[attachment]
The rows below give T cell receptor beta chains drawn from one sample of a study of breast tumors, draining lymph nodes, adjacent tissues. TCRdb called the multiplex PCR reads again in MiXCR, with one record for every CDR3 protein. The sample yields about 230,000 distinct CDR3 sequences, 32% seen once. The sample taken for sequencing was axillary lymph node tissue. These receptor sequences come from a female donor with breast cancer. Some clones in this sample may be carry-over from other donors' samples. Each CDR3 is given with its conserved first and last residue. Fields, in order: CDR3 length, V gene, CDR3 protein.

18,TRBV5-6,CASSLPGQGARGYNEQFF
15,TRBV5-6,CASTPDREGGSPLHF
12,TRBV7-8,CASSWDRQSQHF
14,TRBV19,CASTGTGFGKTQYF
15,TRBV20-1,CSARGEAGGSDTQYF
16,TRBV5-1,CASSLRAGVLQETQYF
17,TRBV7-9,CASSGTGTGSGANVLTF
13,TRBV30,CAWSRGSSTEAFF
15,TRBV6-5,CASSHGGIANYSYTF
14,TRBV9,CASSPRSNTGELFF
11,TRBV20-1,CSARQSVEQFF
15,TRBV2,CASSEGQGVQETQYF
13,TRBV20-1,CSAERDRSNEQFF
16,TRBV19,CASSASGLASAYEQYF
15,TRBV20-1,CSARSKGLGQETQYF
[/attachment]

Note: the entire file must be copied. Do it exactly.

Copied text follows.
The rows below give T cell receptor beta chains drawn from one sample of a study of breast tumors, draining lymph nodes, adjacent tissues. TCRdb called the multiplex PCR reads again in MiXCR, with one record for every CDR3 protein. The sample yields about 230,000 distinct CDR3 sequences, 32% seen once. The sample taken for sequencing was axillary lymph node tissue. These receptor sequences come from a female donor with breast cancer. Some clones in this sample may be carry-over from other donors' samples. Each CDR3 is given with its conserved first and last residue. Fields, in order: CDR3 length, V gene, CDR3 protein.

18,TRBV5-6,CASSLPGQGARGYNEQFF
15,TRBV5-6,CASTPDREGGSPLHF
12,TRBV7-8,CASSWDRQSQHF
14,TRBV19,CASTGTGFGKTQYF
15,TRBV20-1,CSARGEAGGSDTQYF
16,TRBV5-1,CASSLRAGVLQETQYF
17,TRBV7-9,CASSGTGTGSGANVLTF
13,TRBV30,CAWSRGSSTEAFF
15,TRBV6-5,CASSHGGIANYSYTF
14,TRBV9,CASSPRSNTGELFF
11,TRBV20-1,CSARQSVEQFF
15,TRBV2,CASSEGQGVQETQYF
13,TRBV20-1,CSAERDRSNEQFF
16,TRBV19,CASSASGLASAYEQYF
15,TRBV20-1,CSARSKGLGQETQYF